But I also found myself nodding and smiling, sharing with the author a passion for those great medicines for our minds – the outdoors, exercise, loving, reading and, of course, writing.
As Matt Haig himself explains, often authors explore their relationships with themselves, the world around them and their own mental through works of fiction. He cites his own novel, The Humans, as an example of this. But with Reasons To Stay Alive, the story is ruthlessly personal. That Haig can achieve this without any sense of ‘woe’ or self pity is testament to the quality of his writing.
The book is written in easily digested passages, switching between his own story, pointers to surviving our times and a series of checklists. The shifts in focus feel effortless as you move through the book. In fact, the brief snippets are clever antidotes to the tougher memoir passages. My favourite has to be the list entitled “Things that have happened to me that have generated more sympathy than depression”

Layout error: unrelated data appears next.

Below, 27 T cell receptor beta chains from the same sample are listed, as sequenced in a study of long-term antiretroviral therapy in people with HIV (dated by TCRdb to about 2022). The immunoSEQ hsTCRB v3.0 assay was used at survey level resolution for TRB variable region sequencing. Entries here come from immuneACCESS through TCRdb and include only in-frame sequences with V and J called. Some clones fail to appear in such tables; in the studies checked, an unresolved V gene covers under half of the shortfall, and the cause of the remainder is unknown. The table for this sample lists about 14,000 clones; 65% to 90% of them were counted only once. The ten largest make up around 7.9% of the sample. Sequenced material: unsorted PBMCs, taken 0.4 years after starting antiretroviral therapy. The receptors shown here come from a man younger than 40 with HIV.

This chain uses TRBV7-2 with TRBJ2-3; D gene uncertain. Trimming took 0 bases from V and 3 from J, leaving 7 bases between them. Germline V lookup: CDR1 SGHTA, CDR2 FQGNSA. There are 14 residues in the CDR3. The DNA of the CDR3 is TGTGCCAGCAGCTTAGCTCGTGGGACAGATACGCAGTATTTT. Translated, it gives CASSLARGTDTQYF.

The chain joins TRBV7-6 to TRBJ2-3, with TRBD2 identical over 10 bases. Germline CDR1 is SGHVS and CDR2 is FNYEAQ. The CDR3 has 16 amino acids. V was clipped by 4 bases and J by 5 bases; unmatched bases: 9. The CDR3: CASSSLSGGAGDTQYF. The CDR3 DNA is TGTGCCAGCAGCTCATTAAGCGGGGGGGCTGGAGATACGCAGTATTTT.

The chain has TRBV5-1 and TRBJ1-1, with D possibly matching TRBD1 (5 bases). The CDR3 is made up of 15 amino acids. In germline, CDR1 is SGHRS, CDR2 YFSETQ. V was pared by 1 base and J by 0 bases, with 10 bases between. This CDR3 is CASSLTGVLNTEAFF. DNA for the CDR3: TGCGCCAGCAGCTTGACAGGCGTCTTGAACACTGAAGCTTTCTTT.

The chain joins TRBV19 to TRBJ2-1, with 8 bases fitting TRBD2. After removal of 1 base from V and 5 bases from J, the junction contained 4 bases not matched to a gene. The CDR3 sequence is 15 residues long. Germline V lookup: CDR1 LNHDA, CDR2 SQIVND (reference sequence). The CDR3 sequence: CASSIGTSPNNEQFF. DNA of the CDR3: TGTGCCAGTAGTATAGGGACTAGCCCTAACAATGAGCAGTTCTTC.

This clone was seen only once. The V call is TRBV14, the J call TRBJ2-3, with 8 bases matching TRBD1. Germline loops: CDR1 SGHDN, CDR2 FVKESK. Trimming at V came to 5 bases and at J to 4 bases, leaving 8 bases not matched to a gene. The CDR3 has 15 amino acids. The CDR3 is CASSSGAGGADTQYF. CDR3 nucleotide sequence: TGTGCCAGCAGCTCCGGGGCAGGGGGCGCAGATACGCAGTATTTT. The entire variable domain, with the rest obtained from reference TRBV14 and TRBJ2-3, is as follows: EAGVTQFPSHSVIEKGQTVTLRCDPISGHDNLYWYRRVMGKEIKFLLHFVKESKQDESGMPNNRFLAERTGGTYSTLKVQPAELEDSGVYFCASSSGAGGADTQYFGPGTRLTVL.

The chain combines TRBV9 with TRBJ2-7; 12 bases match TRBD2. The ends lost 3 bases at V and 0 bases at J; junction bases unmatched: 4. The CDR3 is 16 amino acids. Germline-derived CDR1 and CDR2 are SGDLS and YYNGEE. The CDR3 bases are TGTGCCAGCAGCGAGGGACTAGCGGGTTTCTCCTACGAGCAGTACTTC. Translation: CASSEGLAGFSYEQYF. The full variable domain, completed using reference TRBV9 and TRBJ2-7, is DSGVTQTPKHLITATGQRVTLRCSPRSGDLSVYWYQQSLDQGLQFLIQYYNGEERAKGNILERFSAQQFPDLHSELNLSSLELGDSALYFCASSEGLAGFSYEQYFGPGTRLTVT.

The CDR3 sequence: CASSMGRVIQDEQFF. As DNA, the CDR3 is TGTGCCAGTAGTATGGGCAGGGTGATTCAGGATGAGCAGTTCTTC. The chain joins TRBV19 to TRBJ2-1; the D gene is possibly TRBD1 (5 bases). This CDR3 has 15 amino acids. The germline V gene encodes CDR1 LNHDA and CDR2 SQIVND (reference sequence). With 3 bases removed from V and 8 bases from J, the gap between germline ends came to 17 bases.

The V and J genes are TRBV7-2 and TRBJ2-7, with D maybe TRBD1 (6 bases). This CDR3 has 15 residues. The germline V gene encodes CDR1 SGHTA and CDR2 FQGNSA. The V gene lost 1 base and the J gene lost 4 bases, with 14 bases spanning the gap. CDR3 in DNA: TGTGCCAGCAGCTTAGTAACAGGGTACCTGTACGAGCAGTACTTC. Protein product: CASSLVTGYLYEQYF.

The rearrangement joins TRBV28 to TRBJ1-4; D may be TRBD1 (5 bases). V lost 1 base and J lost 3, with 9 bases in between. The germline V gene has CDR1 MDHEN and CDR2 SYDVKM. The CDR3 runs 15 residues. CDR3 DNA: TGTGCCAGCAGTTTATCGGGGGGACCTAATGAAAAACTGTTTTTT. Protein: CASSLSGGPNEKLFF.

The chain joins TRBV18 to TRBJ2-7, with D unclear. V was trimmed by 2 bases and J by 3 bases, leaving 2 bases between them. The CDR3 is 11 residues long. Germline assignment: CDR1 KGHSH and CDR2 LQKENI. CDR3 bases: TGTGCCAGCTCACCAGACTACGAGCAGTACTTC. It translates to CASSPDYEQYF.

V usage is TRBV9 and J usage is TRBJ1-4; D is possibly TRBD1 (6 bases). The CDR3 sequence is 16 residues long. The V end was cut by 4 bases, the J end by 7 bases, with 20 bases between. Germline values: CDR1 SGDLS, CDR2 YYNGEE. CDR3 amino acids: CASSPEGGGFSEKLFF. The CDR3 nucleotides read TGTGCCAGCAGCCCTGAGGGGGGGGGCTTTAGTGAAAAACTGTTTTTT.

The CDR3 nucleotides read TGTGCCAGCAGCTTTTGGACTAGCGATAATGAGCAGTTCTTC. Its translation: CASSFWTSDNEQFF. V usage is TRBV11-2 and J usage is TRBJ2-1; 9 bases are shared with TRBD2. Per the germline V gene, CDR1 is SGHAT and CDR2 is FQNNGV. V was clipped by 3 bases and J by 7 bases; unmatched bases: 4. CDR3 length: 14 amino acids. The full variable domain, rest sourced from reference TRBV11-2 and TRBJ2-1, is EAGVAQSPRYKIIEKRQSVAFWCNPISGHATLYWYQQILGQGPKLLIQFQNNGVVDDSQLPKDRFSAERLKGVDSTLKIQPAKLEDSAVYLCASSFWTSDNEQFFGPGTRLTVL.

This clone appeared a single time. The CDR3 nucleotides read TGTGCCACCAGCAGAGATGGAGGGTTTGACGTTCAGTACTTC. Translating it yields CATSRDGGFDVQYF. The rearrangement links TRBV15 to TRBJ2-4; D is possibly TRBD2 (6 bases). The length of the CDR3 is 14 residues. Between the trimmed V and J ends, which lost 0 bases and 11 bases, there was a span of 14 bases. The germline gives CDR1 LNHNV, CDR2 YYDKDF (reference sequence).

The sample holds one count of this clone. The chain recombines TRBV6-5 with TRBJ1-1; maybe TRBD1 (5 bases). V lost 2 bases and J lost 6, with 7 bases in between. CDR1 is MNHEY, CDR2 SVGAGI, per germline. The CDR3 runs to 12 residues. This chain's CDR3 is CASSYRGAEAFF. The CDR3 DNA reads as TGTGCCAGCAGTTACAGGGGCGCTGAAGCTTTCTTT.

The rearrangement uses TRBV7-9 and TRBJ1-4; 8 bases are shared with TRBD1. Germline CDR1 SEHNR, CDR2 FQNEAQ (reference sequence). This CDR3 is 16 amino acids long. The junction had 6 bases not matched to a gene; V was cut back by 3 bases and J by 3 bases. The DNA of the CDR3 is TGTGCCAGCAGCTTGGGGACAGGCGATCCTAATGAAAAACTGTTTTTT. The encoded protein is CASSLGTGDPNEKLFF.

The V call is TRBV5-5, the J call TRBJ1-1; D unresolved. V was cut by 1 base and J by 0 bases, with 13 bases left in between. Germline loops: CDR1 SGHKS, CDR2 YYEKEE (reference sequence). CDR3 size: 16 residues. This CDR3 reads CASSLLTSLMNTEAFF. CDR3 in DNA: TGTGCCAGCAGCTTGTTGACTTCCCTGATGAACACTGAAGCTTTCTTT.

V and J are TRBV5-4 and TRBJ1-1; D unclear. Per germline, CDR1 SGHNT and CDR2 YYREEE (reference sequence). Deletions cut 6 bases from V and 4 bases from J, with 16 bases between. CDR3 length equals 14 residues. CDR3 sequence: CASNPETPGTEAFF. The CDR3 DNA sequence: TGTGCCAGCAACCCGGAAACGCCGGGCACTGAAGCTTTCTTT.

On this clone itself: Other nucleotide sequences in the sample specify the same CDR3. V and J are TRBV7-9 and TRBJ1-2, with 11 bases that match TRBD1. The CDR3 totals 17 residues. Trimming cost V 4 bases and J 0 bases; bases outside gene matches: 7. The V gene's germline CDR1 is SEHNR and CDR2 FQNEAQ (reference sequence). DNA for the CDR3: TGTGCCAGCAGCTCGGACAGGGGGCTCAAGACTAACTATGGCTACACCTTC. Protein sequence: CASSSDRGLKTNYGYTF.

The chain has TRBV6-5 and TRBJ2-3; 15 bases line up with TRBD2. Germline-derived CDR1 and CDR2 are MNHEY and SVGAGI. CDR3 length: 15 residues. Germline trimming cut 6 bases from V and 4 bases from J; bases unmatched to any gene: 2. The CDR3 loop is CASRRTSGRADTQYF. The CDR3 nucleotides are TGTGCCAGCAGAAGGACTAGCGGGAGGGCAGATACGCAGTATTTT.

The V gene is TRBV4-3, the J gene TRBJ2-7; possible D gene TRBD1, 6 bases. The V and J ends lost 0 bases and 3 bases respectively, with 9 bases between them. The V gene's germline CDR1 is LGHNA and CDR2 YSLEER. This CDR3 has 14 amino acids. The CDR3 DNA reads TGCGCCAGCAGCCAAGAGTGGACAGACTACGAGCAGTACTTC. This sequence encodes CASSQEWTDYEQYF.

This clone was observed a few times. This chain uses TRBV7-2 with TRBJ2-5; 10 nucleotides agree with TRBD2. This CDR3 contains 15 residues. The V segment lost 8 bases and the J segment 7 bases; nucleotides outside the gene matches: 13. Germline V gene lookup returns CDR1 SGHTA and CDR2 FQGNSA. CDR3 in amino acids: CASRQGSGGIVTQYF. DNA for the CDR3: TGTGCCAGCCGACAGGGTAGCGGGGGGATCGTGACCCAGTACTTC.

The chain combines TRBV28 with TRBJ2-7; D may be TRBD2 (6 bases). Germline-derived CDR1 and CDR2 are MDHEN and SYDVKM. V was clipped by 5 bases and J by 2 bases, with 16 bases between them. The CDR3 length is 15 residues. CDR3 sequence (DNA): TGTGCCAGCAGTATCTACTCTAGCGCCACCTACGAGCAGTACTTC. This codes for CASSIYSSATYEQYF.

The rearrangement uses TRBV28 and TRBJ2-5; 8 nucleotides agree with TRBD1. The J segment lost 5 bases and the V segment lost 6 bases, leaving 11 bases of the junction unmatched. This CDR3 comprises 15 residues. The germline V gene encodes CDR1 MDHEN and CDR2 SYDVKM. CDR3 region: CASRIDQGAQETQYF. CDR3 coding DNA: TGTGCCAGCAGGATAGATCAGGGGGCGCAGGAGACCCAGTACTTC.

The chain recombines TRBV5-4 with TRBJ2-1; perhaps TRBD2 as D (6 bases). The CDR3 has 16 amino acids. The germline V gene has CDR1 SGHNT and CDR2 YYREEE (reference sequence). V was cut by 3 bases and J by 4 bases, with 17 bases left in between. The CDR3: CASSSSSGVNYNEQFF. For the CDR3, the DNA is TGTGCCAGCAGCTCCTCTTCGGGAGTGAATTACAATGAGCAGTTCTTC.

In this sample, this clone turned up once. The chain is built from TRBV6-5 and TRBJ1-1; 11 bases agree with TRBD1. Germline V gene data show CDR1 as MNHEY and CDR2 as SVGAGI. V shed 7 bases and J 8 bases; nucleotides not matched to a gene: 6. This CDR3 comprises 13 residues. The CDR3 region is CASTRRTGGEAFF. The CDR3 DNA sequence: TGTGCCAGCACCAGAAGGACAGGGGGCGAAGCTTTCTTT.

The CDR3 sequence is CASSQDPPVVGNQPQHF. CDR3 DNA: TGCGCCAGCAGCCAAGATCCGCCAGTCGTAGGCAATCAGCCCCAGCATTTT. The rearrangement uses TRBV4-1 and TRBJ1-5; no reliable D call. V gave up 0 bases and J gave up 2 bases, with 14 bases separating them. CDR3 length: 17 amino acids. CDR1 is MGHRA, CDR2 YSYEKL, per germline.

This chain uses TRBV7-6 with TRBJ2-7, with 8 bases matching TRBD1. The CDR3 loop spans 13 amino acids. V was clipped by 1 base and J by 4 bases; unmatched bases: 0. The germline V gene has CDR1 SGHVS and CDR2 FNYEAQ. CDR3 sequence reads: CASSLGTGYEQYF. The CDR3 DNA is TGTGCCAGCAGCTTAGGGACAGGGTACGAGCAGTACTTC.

Reasons To Stay Alive is readable and relatable without ever being bossy. Yet it is full of great advice and nudges us towards accepting our own minds and their workings.
It should be a lazy cliche to describe it as ‘important’, but as an open and gentle guide to living life alongside our mental health, I reckon it really is.
It is a quick read and a ‘pocket sized’ book, but one that’s worth keeping to hand as one of our tools for navigating our way through life.